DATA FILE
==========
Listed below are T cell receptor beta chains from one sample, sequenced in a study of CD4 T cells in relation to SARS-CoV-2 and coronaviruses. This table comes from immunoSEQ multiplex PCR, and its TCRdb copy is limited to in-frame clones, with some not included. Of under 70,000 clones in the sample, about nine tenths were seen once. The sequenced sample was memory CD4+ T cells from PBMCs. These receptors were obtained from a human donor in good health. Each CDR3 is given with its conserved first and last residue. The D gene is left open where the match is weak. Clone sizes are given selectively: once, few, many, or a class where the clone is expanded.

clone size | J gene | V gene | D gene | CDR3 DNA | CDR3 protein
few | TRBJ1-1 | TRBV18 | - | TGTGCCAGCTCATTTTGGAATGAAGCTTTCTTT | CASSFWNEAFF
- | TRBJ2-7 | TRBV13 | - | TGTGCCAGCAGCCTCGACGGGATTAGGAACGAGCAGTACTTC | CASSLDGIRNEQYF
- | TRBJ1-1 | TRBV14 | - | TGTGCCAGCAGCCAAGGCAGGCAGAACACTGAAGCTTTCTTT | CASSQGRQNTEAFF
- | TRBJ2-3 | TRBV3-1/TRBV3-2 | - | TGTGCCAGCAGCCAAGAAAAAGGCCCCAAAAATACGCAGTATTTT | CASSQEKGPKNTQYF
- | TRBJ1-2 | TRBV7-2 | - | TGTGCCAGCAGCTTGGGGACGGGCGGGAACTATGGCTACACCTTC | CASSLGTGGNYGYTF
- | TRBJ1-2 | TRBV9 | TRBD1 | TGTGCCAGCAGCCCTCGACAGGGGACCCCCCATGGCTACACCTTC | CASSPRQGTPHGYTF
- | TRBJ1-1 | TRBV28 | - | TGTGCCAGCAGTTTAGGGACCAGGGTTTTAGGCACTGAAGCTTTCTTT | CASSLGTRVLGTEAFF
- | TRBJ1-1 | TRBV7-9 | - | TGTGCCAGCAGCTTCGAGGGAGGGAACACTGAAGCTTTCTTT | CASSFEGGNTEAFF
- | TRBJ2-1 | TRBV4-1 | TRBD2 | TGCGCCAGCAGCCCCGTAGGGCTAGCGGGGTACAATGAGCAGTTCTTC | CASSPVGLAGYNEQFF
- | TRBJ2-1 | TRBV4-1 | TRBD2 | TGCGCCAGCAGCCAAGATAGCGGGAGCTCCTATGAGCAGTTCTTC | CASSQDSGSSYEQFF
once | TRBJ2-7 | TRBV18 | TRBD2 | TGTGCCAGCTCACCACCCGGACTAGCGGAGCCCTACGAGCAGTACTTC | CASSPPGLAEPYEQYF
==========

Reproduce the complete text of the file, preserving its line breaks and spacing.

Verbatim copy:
Listed below are T cell receptor beta chains from one sample, sequenced in a study of CD4 T cells in relation to SARS-CoV-2 and coronaviruses. This table comes from immunoSEQ multiplex PCR, and its TCRdb copy is limited to in-frame clones, with some not included. Of under 70,000 clones in the sample, about nine tenths were seen once. The sequenced sample was memory CD4+ T cells from PBMCs. These receptors were obtained from a human donor in good health. Each CDR3 is given with its conserved first and last residue. The D gene is left open where the match is weak. Clone sizes are given selectively: once, few, many, or a class where the clone is expanded.

clone size | J gene | V gene | D gene | CDR3 DNA | CDR3 protein
few | TRBJ1-1 | TRBV18 | - | TGTGCCAGCTCATTTTGGAATGAAGCTTTCTTT | CASSFWNEAFF
- | TRBJ2-7 | TRBV13 | - | TGTGCCAGCAGCCTCGACGGGATTAGGAACGAGCAGTACTTC | CASSLDGIRNEQYF
- | TRBJ1-1 | TRBV14 | - | TGTGCCAGCAGCCAAGGCAGGCAGAACACTGAAGCTTTCTTT | CASSQGRQNTEAFF
- | TRBJ2-3 | TRBV3-1/TRBV3-2 | - | TGTGCCAGCAGCCAAGAAAAAGGCCCCAAAAATACGCAGTATTTT | CASSQEKGPKNTQYF
- | TRBJ1-2 | TRBV7-2 | - | TGTGCCAGCAGCTTGGGGACGGGCGGGAACTATGGCTACACCTTC | CASSLGTGGNYGYTF
- | TRBJ1-2 | TRBV9 | TRBD1 | TGTGCCAGCAGCCCTCGACAGGGGACCCCCCATGGCTACACCTTC | CASSPRQGTPHGYTF
- | TRBJ1-1 | TRBV28 | - | TGTGCCAGCAGTTTAGGGACCAGGGTTTTAGGCACTGAAGCTTTCTTT | CASSLGTRVLGTEAFF
- | TRBJ1-1 | TRBV7-9 | - | TGTGCCAGCAGCTTCGAGGGAGGGAACACTGAAGCTTTCTTT | CASSFEGGNTEAFF
- | TRBJ2-1 | TRBV4-1 | TRBD2 | TGCGCCAGCAGCCCCGTAGGGCTAGCGGGGTACAATGAGCAGTTCTTC | CASSPVGLAGYNEQFF
- | TRBJ2-1 | TRBV4-1 | TRBD2 | TGCGCCAGCAGCCAAGATAGCGGGAGCTCCTATGAGCAGTTCTTC | CASSQDSGSSYEQFF
once | TRBJ2-7 | TRBV18 | TRBD2 | TGTGCCAGCTCACCACCCGGACTAGCGGAGCCCTACGAGCAGTACTTC | CASSPPGLAEPYEQYF